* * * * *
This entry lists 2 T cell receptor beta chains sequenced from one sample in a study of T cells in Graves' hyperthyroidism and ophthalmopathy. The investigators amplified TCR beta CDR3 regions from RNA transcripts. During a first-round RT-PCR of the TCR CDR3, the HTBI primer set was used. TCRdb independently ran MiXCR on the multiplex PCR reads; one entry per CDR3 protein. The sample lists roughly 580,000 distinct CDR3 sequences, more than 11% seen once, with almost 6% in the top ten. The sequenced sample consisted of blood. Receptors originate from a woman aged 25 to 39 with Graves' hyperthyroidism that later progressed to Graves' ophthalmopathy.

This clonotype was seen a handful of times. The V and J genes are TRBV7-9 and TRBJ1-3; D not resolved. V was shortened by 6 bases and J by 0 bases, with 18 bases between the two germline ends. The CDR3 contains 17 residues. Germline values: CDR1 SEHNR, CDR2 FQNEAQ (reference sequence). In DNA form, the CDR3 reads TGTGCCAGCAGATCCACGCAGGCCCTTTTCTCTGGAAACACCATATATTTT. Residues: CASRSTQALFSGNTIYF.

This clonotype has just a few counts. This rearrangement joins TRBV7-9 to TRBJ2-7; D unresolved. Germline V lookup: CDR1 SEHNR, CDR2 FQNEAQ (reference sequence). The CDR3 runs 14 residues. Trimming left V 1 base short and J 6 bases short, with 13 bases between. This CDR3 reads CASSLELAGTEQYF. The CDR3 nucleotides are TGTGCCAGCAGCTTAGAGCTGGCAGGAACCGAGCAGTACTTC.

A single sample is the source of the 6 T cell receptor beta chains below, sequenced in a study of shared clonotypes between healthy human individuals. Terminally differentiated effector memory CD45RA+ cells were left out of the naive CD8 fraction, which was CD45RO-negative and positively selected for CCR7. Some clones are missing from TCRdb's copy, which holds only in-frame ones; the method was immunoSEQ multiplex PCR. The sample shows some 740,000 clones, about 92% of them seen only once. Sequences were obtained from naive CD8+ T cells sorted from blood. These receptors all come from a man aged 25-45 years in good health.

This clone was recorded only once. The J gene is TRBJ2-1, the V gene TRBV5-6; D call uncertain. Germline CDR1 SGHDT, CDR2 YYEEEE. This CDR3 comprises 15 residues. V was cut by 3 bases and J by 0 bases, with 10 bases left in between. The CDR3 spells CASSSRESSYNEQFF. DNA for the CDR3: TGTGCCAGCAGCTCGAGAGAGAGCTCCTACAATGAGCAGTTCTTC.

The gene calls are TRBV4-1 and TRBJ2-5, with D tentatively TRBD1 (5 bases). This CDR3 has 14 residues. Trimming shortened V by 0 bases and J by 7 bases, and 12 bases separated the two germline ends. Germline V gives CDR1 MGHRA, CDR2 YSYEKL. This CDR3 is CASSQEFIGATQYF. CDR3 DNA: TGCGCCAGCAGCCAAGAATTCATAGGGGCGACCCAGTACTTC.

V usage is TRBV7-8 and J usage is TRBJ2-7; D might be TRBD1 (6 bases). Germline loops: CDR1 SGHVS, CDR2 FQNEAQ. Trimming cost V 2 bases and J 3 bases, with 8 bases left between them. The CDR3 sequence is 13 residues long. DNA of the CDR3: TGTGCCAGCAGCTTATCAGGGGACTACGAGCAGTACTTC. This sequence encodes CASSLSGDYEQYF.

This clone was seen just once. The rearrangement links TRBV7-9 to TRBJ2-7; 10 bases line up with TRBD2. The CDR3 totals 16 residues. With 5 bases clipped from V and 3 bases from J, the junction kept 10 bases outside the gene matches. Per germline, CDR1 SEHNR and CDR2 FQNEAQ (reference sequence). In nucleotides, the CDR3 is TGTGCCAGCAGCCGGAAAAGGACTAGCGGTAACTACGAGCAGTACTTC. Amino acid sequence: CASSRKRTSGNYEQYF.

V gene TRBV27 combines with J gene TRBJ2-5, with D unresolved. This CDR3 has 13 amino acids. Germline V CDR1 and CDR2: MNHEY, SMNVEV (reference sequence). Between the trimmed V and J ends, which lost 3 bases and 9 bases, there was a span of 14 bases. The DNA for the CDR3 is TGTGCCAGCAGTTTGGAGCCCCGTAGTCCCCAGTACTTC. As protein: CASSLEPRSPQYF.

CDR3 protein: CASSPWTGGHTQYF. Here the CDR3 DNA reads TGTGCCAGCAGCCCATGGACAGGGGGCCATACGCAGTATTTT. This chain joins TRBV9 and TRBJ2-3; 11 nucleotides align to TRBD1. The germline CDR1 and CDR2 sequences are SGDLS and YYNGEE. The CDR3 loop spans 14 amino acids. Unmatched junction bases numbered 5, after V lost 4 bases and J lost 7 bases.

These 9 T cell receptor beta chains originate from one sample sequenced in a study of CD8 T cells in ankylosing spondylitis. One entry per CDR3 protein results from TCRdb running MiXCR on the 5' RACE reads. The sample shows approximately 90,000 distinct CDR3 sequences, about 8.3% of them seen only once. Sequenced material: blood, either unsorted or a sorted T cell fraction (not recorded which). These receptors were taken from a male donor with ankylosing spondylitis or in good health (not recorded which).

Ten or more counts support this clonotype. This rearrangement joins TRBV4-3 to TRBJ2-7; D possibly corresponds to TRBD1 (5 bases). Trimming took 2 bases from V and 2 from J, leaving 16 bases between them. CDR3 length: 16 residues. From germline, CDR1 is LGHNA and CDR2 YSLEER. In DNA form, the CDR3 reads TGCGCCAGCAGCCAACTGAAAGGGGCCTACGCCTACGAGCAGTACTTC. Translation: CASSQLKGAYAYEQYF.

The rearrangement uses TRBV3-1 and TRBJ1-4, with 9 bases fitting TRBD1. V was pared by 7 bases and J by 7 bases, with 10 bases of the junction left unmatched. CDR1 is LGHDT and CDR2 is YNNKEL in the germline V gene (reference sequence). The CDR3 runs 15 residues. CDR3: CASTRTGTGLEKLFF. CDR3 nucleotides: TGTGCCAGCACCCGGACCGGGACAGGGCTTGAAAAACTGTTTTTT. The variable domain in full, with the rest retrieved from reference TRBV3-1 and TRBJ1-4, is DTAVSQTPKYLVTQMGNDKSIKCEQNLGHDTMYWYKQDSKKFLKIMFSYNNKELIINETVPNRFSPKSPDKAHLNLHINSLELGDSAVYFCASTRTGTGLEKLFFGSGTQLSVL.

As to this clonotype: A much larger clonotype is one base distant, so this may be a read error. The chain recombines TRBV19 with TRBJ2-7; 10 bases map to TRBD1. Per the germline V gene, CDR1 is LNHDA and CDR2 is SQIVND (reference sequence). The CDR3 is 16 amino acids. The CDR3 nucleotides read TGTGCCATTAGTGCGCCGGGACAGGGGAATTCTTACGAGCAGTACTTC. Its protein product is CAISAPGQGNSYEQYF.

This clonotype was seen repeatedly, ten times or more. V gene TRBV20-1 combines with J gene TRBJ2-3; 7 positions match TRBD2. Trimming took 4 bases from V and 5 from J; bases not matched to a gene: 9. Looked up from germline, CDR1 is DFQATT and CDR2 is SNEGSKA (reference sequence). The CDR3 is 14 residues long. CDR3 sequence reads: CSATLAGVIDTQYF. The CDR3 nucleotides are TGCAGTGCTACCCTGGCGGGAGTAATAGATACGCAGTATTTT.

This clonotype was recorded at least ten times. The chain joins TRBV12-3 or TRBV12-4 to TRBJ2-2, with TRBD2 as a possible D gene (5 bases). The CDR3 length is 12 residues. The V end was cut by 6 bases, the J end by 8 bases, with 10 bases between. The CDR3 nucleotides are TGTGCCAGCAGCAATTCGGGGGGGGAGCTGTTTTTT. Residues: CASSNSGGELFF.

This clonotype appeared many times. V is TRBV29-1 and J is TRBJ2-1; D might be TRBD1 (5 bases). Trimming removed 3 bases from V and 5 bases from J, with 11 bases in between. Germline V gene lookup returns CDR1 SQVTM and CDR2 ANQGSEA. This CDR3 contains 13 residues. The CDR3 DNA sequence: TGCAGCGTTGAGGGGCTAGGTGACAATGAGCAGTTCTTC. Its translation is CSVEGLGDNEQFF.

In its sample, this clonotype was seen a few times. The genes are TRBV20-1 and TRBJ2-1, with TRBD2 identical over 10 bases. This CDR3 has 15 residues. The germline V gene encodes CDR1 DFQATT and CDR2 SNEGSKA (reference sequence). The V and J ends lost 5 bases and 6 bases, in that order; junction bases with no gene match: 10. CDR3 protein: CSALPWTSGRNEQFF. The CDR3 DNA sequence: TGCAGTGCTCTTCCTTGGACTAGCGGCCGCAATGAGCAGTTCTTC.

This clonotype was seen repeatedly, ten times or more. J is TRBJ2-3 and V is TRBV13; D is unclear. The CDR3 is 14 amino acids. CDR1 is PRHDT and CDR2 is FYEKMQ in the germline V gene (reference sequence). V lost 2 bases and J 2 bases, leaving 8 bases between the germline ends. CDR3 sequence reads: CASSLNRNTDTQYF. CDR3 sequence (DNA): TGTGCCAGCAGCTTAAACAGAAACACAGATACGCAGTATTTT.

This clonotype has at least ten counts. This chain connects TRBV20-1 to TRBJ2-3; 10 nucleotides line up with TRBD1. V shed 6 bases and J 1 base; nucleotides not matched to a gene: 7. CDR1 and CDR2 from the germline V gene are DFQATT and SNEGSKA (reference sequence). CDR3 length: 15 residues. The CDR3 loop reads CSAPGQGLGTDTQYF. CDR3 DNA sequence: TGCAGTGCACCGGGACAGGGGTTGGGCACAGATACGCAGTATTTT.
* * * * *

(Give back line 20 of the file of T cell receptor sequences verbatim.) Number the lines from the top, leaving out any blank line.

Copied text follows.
This clonotype has at least ten counts. This chain connects TRBV20-1 to TRBJ2-3; 10 nucleotides line up with TRBD1. V shed 6 bases and J 1 base; nucleotides not matched to a gene: 7. CDR1 and CDR2 from the germline V gene are DFQATT and SNEGSKA (reference sequence). CDR3 length: 15 residues. The CDR3 loop reads CSAPGQGLGTDTQYF. CDR3 DNA sequence: TGCAGTGCACCGGGACAGGGGTTGGGCACAGATACGCAGTATTTT.